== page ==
Now that being gay or bi-sexual is more accepted, and lots of people are out of the closet, I think a bit of research in that direction might be a good idea. Back when this happened there was lots of homophobia, and whoever did this may have had difficulty dealing with his feelings.

  4. Crystal says:

    Believe me Mikie, Kenny has not been forgotten. I recently spoke with a reporter from the TH on an article they did a couple of months ago and remain in contact with Hanten. I am meeting with the new detectives on the case very soon for updates. Thank you again Mikie for being such a good friend to him, it fills my heart with joy knowing that he had you to stand by him.

  5. chris says:

    mike paulsen evidently has something to get off of his mind. did anyone ever do a backround check on him? just wondering.

  6. Lori says:

    I am so sorry Crystal. What was done to Kenny is horrific and the killer needs to be brought to justice. God speed to the police and may some sense of closure be given to Kenny’s family and friends.

  7. Kim(Darrough)Wilson says:

    Crystal, Sure you don’t remember me it has been SO many years!!! But we were good friends in jr high! I actually tried finding you on FB a while back! Never got to say how sorry my brother and I were to hear about Kenny. We had moved to California in ’85. When we got the news from a friend about Kenny we were truly heart broken!!!! I never new they didn’t solve the crime up until Mike Rump and another friend posted your interview on FB!! I hope they find the person who did this and your family is able to heal!! We talked(still do) about him numerous times over the years. Please know he is still in our hearts and thoughts as the rest of your family!!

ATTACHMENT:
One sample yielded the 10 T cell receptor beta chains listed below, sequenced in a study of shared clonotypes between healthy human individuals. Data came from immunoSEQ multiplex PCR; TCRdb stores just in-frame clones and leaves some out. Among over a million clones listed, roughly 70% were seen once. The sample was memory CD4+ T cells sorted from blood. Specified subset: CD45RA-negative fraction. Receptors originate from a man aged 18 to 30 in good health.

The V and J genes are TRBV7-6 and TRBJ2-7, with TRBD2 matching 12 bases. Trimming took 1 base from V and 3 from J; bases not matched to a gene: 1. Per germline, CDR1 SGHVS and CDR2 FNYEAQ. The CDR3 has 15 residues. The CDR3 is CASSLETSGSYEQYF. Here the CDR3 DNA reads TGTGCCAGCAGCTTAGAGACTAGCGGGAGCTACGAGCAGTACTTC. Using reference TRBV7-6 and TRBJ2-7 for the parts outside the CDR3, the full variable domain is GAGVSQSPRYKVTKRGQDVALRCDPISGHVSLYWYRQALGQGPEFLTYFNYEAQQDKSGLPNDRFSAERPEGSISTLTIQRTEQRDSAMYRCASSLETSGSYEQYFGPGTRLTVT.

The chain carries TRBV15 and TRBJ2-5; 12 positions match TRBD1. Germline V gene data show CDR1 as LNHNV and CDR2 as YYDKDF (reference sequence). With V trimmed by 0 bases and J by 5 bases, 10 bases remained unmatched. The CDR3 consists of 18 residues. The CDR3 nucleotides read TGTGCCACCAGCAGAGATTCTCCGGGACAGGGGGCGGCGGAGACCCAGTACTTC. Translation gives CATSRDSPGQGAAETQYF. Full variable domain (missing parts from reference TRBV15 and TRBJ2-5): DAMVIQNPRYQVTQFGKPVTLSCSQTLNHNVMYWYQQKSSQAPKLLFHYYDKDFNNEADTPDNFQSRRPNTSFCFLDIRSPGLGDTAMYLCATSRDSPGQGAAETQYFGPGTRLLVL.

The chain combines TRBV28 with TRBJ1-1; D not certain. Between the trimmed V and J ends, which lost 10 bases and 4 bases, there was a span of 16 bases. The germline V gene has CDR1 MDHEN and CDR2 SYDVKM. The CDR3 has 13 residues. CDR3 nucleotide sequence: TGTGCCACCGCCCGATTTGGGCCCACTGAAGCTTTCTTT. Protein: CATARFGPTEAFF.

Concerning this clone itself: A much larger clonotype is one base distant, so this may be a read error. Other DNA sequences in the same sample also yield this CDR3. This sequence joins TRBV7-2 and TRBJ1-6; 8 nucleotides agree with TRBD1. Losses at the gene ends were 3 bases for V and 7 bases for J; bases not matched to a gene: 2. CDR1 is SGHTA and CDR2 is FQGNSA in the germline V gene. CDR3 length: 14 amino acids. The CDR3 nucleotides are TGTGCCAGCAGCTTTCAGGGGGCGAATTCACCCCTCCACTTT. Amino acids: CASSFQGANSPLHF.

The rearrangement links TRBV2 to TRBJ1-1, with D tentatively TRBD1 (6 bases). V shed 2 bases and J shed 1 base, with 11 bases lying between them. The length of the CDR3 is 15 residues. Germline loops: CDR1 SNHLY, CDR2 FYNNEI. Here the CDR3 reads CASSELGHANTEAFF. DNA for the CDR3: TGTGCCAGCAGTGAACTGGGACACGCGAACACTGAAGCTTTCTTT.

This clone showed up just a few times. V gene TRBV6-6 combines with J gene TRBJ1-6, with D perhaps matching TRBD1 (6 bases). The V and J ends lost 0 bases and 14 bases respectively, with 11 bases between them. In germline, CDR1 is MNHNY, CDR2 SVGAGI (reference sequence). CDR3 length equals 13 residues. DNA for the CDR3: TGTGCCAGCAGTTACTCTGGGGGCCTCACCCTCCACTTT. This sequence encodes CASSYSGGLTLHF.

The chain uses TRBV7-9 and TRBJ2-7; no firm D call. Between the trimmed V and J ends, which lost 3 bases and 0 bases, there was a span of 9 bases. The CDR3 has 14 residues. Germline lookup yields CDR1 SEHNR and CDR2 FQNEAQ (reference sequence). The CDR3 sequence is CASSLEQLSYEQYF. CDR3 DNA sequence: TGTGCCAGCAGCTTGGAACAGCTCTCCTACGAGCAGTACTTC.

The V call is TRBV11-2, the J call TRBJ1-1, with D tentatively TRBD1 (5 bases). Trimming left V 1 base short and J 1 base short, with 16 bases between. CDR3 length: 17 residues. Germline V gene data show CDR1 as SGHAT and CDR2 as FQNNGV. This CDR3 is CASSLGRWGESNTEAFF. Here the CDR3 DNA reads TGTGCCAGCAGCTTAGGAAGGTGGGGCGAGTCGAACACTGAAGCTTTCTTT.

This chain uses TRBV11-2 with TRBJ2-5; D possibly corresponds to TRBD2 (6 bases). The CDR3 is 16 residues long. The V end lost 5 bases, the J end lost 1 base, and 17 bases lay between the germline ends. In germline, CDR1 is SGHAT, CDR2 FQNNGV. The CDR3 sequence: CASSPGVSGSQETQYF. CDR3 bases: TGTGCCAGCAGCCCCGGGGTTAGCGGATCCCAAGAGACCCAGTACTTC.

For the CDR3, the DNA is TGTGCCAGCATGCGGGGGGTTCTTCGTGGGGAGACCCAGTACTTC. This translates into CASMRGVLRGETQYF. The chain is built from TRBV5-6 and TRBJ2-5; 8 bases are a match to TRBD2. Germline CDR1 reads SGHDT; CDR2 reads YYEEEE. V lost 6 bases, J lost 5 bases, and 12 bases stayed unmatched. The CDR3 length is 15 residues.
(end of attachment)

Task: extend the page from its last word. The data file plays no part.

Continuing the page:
Sincerely, Kim

  8. Kim Wilson says:

    Thank you for sharing Kenny’s case!!!!! I went to school with Kenny and his sister!!! My brother played baseball with him. My family had moved out to California. I will never forget when I got the letter in the mail from a friends about Kenny’s death…my brother and I were devastated!!!!!

    • Thanks so much for posting, Kim. It’s so hard losing childhood friends, especially given the circumstances of how he died. He seemed like such a happy and friendly little guy. I’m sorry for your loss. Jody at ICC

  9. So very sad. My heart goes out to his family

  10. Diana Wilson says:

    The teachers didn’t treat him very well….but we’ve come a long way since that time. I feel sorry for the life he had. I hope you can find who did this to him.

  11. Diana Jo says:

    God bless this to be solved, now.

  12. Wow they should really be looking into the staff there at Hillcrest and start with the people who sent him there.

  13. Gina Watson says:

    Thank you for keeping these cases fresh. It’s so important.

  14. please read over this case and help if you ban

  15. Tim Wernke says:

    Wow. Almost 30 years